Singular Value Decomposition (SVD)

By Prof. Seungchul Lee
http://iai.postech.ac.kr/
Industrial AI Lab at POSTECH

Table of Contents

# 1. Geometry of Linear MapsÂ¶

Matrix $A$ (or linear transformation) = rotate + stretch/compress

an extremely important fact:
every matrix $A \in \mathbb{R}^{m \times n}$ maps the unit ball in $\mathbb{R}^n$ to an ellipsoid in $\mathbb{R}^m$

\begin{align*} S &= \{ x \in \mathbb{R}^n \mid \; \Vert x \Vert \leq 1 \}\\ AS &= \{Ax \mid x\in \mathbf{S}\} \end{align*}

# 2. Singular Values and Singular VectorsÂ¶

• the numbers $\sigma_1, \cdots, \sigma_n$ are called the singular values of $A$ by convention, $\sigma_i > 0$

• the vectors $u_1, \cdots, u_n$ these are unit vectors along the principal semiaxes of $AS$

• the vectors $v_1, \cdots, v_n$ these are the preimages of the principal semiaxes, defined so that

$$A v_i = \sigma_i u_i$$

## 2.1. Graphical ExplanationÂ¶

\begin{align*} A\begin{bmatrix} v_1& v_2 & \cdots & v_r \end{bmatrix} & =\begin{bmatrix} A v_1 & A v_2 & \cdots & A v_r \end{bmatrix} \\ & =\begin{bmatrix} \sigma_1u_1& \sigma_2u_2 & \cdots & \sigma_ru_r \end{bmatrix} \\ & =\begin{bmatrix} u_1& u_2 & \cdots & u_r \end{bmatrix}\begin{bmatrix} \sigma_1& & & \\ & \sigma_2 & & \\ & & \ddots & \\ & & & \sigma_r \end{bmatrix} \\ \\ \therefore \; AV & = U\Sigma \quad (r \leq m, n) \end{align*}

## 2.2. Thin Singular Value DecompositionÂ¶

We have $A \in \mathbb{R}^{m \times n}$, skinny and full rank (i.e., $r = n$), and

$$A v_i = \sigma_i u_i \quad \text{for } 1 \leq i \leq n$$

let

\begin{align*} \hat U &= \begin{bmatrix}u_1 & u_2 & \cdots & u_n \end{bmatrix}\\ \\ \quad \hat \Sigma &= \begin{bmatrix}\sigma_1& & & \\ & \sigma_2 &&\\ &&\ddots&\\ &&&\sigma_n \end{bmatrix}\\ \\ \quad V &= \begin{bmatrix} v_1 & v_2 & \cdots & v_n \end{bmatrix} \end{align*}

in matrix form, the above equation is $AV = \hat U \hat \Sigma$ and since $V$ is orthogonal

$$A = \hat U \hat \Sigma V^T$$

called the thin (or reduced) SVD of $A$

## 2.3. Full Singular Value DecompositionÂ¶

We can add extra orthonormal columns to $U$ to make an orthogonal matrix $(m \geq n)$

$$U = \begin{bmatrix} u_1 & u_2 & \cdots & u_m \end{bmatrix}$$

We also add extra rows of zeros to $\hat \Sigma$, so

$$A = U\Sigma V^T$$

This is the (full) singular value decomposition of $A$

• Every matrix $A$ has a singular value decomposition.

• If $A$ is not full rank, then some of the diagonal entries of $\Sigma$ will be zero

## 2.4. Interpretation of SVDÂ¶

The SVD decomposes the linear map into

• rotate by $V^T$

• diagonal scaling by $\sigma_i$

• rotate by $U$

Note that, unlike the eigen-decomposition, input and output directions are different

## 2.5. SVD: Matrix factorizationÂ¶

• for any matrix $A$

$$A = U\Sigma V^T$$

• for symmetric and positive definite matrix $A$

$$A = S\Lambda S^{-1} = S\Lambda S^T\quad (S: \text{eigenvectors})$$

## 2.6. ExampleÂ¶

\begin{array}{Icr} A = \begin{bmatrix} 4 & 4 \\ -3 & 3 \end{bmatrix} \end{array} \quad \quad \begin{array}{Icr} \begin{align*} &\textbf{orthonormal basis} \\ &v_1, v_2 \text{ in row space } \mathbb{R}^2 \\ &u_1, u_2 \text{ in column space } \mathbb{R}^2 \\ &\sigma_1 > 0 \\ &\sigma_2 > 0 \end{align*} \end{array}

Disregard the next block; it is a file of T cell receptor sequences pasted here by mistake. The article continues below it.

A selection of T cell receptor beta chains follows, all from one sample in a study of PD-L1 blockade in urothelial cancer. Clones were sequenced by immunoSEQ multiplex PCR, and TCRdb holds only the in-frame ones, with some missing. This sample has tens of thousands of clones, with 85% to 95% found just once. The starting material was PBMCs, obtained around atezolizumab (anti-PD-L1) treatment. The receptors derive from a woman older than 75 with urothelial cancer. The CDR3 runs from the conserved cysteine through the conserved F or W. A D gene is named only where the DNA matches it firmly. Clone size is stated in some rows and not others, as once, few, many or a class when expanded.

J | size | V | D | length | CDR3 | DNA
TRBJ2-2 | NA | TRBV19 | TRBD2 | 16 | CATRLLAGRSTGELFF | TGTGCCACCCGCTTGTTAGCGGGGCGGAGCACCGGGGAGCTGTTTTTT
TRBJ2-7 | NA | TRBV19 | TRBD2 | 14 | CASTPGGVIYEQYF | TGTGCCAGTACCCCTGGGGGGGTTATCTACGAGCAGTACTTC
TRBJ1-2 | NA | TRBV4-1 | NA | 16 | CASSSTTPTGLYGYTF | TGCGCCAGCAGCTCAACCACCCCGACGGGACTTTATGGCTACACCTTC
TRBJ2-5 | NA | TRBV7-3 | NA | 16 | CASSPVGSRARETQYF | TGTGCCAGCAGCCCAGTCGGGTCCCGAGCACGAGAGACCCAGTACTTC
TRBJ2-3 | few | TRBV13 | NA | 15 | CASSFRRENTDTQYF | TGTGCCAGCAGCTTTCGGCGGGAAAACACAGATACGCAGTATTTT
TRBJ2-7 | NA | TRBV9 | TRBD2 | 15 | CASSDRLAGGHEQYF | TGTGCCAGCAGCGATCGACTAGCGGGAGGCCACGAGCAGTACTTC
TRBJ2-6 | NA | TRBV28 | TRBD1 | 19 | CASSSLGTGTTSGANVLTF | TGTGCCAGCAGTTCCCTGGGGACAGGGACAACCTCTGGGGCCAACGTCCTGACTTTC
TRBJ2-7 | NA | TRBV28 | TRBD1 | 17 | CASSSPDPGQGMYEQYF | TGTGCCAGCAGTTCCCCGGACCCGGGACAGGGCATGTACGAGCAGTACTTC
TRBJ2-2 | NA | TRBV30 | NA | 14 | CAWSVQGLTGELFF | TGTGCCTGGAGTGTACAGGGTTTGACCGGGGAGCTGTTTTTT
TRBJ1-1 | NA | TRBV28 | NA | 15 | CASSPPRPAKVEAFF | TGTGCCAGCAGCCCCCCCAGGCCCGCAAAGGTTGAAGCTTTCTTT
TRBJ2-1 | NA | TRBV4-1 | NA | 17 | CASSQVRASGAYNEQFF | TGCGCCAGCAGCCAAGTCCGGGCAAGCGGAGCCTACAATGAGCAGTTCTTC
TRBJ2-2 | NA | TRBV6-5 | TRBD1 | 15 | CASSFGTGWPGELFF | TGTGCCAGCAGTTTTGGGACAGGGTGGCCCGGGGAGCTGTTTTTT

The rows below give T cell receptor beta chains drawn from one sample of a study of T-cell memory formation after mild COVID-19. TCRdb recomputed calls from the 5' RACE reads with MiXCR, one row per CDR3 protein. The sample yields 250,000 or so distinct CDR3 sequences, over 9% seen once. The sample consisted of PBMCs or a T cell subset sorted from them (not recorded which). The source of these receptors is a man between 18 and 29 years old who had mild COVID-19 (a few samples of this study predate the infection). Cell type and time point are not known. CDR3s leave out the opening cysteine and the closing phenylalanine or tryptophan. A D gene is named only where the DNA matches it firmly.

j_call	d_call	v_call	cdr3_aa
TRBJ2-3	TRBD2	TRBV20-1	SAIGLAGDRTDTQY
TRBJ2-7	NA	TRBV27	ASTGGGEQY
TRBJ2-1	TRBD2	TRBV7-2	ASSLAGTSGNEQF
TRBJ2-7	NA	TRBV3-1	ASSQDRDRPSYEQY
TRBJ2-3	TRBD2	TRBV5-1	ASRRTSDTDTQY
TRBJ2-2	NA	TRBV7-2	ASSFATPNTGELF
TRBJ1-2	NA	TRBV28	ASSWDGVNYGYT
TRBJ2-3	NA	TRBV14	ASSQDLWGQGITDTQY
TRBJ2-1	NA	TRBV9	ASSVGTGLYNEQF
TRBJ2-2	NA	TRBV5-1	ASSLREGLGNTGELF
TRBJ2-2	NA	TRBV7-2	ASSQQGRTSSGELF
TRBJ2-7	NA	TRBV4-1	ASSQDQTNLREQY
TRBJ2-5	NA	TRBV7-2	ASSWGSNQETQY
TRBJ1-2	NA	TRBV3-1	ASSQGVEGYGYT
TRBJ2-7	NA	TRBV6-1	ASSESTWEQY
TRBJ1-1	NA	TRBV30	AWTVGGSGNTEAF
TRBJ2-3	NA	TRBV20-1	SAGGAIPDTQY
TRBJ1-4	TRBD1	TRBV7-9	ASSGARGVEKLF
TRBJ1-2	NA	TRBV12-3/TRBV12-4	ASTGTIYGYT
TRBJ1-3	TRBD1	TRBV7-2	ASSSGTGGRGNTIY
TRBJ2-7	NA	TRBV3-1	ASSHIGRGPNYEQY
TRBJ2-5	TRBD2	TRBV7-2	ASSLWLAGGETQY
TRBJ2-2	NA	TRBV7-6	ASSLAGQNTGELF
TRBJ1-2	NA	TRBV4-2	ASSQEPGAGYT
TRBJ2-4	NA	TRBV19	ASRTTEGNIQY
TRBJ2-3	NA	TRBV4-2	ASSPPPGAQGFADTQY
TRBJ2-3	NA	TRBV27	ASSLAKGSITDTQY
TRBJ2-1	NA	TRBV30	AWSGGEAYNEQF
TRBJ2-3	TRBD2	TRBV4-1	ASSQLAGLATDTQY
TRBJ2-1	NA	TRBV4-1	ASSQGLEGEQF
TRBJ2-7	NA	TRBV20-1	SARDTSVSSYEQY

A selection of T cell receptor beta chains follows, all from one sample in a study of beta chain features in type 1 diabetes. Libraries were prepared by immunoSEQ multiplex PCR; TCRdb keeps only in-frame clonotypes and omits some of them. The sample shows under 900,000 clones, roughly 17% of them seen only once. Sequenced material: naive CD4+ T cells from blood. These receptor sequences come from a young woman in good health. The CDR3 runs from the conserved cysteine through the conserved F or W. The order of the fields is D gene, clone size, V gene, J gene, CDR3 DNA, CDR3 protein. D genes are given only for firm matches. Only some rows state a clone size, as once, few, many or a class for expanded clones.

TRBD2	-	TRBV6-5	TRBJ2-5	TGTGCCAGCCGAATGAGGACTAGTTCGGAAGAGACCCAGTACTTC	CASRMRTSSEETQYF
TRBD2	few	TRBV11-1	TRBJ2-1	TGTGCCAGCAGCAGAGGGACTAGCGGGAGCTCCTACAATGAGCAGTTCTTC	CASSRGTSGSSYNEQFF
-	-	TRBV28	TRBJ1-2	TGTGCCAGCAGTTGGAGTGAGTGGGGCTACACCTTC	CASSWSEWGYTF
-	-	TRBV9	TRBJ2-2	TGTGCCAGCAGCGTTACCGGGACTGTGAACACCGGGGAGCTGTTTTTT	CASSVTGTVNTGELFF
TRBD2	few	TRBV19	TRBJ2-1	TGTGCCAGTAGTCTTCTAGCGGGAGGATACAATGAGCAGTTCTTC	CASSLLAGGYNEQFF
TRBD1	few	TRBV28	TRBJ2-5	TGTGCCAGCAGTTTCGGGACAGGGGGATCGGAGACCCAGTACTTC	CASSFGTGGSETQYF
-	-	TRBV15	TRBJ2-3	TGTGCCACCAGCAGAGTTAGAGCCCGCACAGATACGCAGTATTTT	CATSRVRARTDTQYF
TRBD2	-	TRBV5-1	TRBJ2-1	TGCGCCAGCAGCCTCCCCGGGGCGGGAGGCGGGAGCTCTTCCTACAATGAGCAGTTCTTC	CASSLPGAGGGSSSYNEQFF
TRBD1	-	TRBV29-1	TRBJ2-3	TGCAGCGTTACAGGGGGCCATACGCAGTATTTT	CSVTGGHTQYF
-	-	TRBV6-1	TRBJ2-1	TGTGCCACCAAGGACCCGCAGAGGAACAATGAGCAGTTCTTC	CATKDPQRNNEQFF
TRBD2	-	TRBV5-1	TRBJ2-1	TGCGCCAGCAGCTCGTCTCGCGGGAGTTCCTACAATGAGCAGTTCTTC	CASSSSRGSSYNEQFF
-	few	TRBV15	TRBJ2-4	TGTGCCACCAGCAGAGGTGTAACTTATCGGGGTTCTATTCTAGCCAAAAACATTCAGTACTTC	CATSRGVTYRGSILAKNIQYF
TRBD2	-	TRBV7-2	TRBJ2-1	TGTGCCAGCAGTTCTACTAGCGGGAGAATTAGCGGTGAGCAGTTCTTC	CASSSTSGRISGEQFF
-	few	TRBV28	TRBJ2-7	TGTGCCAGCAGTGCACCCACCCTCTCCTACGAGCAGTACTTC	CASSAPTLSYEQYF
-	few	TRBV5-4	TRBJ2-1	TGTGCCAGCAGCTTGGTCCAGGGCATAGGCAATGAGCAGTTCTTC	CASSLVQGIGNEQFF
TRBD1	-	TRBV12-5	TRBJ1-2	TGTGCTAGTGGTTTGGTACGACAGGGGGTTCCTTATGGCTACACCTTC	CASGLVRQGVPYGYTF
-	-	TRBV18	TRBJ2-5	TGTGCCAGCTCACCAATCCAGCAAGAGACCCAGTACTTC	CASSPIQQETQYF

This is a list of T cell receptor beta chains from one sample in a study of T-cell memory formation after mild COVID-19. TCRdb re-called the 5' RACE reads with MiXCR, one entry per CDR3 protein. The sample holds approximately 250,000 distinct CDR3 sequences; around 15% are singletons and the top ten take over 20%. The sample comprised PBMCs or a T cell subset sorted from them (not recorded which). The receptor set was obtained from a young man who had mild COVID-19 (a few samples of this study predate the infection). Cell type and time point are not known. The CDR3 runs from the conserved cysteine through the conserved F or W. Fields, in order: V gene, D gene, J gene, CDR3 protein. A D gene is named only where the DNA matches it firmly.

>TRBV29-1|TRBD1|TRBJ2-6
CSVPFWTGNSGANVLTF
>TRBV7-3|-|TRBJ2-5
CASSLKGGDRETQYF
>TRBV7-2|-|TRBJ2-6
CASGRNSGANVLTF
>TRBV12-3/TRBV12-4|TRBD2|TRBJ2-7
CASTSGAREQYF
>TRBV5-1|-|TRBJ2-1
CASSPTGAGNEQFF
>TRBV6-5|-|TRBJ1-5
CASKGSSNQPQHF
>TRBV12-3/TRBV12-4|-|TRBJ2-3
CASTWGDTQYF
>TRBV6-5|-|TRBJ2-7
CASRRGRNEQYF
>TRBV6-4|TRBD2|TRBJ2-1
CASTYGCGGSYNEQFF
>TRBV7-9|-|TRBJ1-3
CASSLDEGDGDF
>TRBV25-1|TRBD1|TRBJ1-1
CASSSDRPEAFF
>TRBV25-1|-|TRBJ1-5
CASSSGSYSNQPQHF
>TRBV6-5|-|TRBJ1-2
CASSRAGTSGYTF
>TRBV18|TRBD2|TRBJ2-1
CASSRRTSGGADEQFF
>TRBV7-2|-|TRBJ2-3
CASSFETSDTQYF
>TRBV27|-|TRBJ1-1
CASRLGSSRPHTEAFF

$$\begin{array}{lcr} A v_1 = \sigma_1 u_1\\ A v_2 = \sigma_2 u_2 \end{array} \; \implies \; \begin{array}{lcr} AV = U\Sigma \\ A = U\Sigma V^{-1} = U\Sigma V^T \end{array}$$

1) $A^TA$: (small) positive definite & symmetric

$$A^TA = V\Sigma^TU^TU\Sigma V^T = V\Sigma^T\Sigma V^T = V\begin{bmatrix} \sigma_1^2& & \\ & \sigma_2^2 & \\ & & \ddots \\ \end{bmatrix}V^T$$

InÂ [1]:
import numpy as np
import matplotlib.pyplot as plt
%matplotlib inline

InÂ [2]:
A = np.array([[4, 4],
[-3, 3]])

A = np.asmatrix(A)

[D, V] = np.linalg.eig(A.T*A)

print(V, '\n')
print(D)

[[ 0.70710678 -0.70710678]
[ 0.70710678  0.70710678]]

[32. 18.]


2) $AA^T$: (large) positive definite & symmetric

$$AA^T = U\Sigma V^TV\Sigma^TU^T = U\Sigma\Sigma^TU^T = U\begin{bmatrix} \sigma_1^2& & \\ & \sigma_2^2 & \\ & & \ddots \\ \end{bmatrix}U^T$$

InÂ [3]:
[D, U] = np.linalg.eig(A*A.T)

print(U, '\n')
print(D)

[[1. 0.]
[0. 1.]]

[32. 18.]


$$A = U\Sigma V^T$$

InÂ [4]:
[U, S, VT] = np.linalg.svd(A, full_matrices = True)

print(U.shape, S.shape, VT.shape, '\n')
print(U, '\n')
print(S, '\n')
print(VT)

(2, 2) (2,) (2, 2)

[[-1.  0.]
[ 0.  1.]]

[5.65685425 4.24264069]

[[-0.70710678 -0.70710678]
[-0.70710678  0.70710678]]


# 3. PCA and SVDÂ¶

• Any real symmetric and positive definite matrix $B$ has a eigen decomposition

$$B = S\Lambda S^T$$

• A real matrix $(m\times n)$ $A$, where $m>n$, has the decompsition

$$A = U\Sigma V^T$$

• From $A$ (skinny and full rank) we can construct two positive-definite symmetric matrices, $AA^T$ and $A^TA$

\begin{align*} AA^T &= U\Sigma V^T V \Sigma^T U^T = U \Sigma \Sigma^T U^T \quad (m \times m, \,n\, \text{eigenvalues and }\, m-n \; \text{zeros},\; U\; \text{eigenvectors})\\ A^TA &= V \Sigma^T U^T U\Sigma V^T = V \Sigma^T \Sigma V^T \quad (n \times n, \,n \;\text{eigenvalues},\; V\; \text{eigenvectors}) \end{align*}

• PCA by SVD

$$B = A^TA = V \Sigma^T \Sigma V^T = V \Lambda V^T$$
• $V$ is eigenvectors of $B = A^TA$
• $\sigma_i^2 = \lambda_i$
• Note that in PCA, $$VS V^T \quad \left(\text{where }S = \frac{1}{m}X^TX = \left(\frac{X}{\sqrt{m}}\right)^T \frac{X}{\sqrt{m}} = A^TA \right)$$

InÂ [5]:
%%html
<center><iframe src="https://www.youtube.com/embed/Nx0lRBaXoz4?rel=0"
width="560" height="315" frameborder="0" allowfullscreen></iframe></center>


# 4. Low Rank Approximation: Dimension ReductionÂ¶

## 4.1. Low Rank ApproximationÂ¶

• in 2D case